The Gold Standard in Ultra-Light Laptops

By Gerry Blackwell | Posted June 15, 2005

If you're shopping for a very lightweight laptop to use for traveling, Lenovo's ThinkPad X41 — not to be confused with the company's X41 Tablet PC— should be a strong candidate — as long as money's not an issue.

It weighs a mere 3.27 pounds, but features a 12.1-inch LCD screen, 1.50 GHz Intel Pentium M 758 low-voltage processor, 512MB of memory, a 40 GB hard drive and built-in Wi-Fi wireless networking. This type of configuration provides enough performance to get you through most work tasks, unless your business has you running data-intensive calculations or editing video. Prices (direct from Lenovo) start at $1,900. The model we tested sells for $2,300.

The barebones product does not include an optical (DVD or CD) drive, but you can add the optional ThinkPad X4 UltraBase docking station for $219. A CD/DVD burner to fit in the X4 UltraBase costs another $280. You could travel with the UltraBase as well, but it adds another 1.43 lbs. without the drive. With the drive, the total weight tips the scales at more than five pounds, well out of the ultra-light class.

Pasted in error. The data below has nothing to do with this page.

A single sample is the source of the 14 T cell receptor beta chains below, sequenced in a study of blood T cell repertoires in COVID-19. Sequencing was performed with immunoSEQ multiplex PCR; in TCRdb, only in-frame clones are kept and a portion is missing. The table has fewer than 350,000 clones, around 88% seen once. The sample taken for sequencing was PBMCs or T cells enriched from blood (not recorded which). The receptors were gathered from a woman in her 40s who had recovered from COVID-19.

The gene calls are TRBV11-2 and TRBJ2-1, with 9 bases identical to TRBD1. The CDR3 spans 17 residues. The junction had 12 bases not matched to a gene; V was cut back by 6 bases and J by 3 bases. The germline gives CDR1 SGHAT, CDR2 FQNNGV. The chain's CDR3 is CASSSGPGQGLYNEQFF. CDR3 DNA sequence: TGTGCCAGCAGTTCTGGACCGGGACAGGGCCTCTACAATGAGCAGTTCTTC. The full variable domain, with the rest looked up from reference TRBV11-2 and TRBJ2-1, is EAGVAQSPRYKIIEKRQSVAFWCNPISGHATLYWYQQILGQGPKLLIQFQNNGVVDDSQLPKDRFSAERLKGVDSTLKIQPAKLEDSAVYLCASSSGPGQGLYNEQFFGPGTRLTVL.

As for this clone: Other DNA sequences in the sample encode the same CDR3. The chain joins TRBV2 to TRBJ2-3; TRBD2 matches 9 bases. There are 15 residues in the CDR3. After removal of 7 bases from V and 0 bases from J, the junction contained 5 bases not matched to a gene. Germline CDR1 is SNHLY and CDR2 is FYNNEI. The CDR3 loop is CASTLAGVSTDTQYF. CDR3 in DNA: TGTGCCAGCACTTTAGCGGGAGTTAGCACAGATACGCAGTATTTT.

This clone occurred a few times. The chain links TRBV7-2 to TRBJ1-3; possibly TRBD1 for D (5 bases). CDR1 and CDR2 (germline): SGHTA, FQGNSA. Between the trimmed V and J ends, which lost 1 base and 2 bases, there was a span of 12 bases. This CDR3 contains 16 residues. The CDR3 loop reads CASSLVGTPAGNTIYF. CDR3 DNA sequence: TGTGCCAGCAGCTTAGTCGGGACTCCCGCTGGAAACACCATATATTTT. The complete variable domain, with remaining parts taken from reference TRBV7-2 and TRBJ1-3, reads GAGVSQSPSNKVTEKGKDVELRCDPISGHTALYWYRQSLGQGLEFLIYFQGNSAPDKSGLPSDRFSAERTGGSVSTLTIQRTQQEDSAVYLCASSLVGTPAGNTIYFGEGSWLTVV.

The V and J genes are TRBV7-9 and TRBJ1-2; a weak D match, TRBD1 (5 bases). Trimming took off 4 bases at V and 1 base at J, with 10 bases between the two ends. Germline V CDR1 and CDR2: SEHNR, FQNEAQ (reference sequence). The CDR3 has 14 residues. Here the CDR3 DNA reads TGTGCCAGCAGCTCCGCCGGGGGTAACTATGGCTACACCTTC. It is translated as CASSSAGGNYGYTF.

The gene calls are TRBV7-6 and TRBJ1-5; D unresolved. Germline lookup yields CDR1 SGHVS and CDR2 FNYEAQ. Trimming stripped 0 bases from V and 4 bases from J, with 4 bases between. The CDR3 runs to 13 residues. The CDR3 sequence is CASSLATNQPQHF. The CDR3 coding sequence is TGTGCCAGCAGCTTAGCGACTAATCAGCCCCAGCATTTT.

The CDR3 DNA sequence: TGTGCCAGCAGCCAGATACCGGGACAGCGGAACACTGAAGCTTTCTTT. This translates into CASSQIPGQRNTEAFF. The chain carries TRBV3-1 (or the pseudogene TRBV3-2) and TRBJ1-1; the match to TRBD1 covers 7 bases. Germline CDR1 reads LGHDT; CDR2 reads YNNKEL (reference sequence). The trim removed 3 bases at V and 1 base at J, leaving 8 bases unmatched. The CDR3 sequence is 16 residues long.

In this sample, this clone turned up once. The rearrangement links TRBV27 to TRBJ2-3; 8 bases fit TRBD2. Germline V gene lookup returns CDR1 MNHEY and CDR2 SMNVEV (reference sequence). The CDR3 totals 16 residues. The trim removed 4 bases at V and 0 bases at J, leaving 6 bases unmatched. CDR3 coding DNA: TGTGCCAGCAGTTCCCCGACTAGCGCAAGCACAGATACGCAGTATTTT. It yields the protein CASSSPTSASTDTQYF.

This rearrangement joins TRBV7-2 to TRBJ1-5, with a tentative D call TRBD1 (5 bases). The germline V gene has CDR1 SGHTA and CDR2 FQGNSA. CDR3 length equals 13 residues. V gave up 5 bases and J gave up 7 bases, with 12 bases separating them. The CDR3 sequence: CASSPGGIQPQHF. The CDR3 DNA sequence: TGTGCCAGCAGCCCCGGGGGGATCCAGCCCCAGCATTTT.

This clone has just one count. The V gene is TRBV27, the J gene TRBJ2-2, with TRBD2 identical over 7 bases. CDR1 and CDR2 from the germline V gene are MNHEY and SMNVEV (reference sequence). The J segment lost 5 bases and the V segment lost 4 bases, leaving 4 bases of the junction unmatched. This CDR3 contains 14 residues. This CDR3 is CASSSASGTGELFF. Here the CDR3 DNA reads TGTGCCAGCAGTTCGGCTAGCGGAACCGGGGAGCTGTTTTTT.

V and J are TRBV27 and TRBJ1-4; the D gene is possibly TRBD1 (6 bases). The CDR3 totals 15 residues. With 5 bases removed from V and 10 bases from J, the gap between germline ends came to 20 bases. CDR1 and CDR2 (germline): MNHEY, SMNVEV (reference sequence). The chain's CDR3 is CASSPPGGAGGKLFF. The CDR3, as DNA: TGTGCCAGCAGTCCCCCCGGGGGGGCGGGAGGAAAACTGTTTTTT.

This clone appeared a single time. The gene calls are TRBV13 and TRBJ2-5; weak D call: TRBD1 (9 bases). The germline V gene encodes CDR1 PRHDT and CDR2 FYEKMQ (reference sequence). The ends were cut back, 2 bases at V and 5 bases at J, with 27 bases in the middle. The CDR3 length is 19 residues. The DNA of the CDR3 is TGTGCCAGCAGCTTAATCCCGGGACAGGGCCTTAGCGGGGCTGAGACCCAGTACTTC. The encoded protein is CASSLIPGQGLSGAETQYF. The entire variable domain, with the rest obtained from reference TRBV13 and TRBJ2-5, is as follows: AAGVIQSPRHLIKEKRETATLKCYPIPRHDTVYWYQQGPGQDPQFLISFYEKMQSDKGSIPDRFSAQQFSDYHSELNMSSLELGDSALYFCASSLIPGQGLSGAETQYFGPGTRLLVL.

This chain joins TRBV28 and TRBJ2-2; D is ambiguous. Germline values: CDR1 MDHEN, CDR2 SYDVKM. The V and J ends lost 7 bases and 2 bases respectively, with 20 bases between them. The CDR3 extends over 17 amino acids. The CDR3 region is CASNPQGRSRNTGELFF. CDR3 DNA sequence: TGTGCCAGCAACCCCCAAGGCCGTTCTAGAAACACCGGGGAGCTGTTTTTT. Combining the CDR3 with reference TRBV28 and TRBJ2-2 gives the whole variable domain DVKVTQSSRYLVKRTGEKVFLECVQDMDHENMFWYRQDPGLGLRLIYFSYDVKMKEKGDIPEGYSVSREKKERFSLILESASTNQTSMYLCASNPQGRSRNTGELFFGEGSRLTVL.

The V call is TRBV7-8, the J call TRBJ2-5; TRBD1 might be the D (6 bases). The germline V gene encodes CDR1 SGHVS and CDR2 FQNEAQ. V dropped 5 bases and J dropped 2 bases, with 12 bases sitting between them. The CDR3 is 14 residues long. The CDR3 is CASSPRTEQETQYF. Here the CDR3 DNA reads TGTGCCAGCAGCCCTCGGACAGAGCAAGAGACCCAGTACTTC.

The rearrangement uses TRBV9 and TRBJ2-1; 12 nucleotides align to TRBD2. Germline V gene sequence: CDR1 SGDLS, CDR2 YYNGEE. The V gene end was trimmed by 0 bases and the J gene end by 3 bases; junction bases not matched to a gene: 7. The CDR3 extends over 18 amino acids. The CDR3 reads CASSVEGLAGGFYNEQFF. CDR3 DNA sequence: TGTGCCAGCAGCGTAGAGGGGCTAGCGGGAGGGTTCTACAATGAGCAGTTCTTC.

If you need an optical drive when you're traveling — to watch movies on the plane, install programs from disc or to burn CDs — you'd be better off buying a slightly bigger, heavier model with a built in optical drive. The slightly bulkier Dell Inspiron 700M, which has a 12.1-inch widescreen LCD, weighs 4.1-lbs., but includes a built-in CD burner/DVD player, a more powerful 2 GHz Pentium M processor and a bigger hard drive. And it sells for only $950.

It's quite a price difference. So why would you pay so much more for the ThinkPad — other than to get a slightly lighter load for traveling? Think legendary quality, topnotch after-sales support and renowned attention to detail. Is that enough? That's between you and your wallet.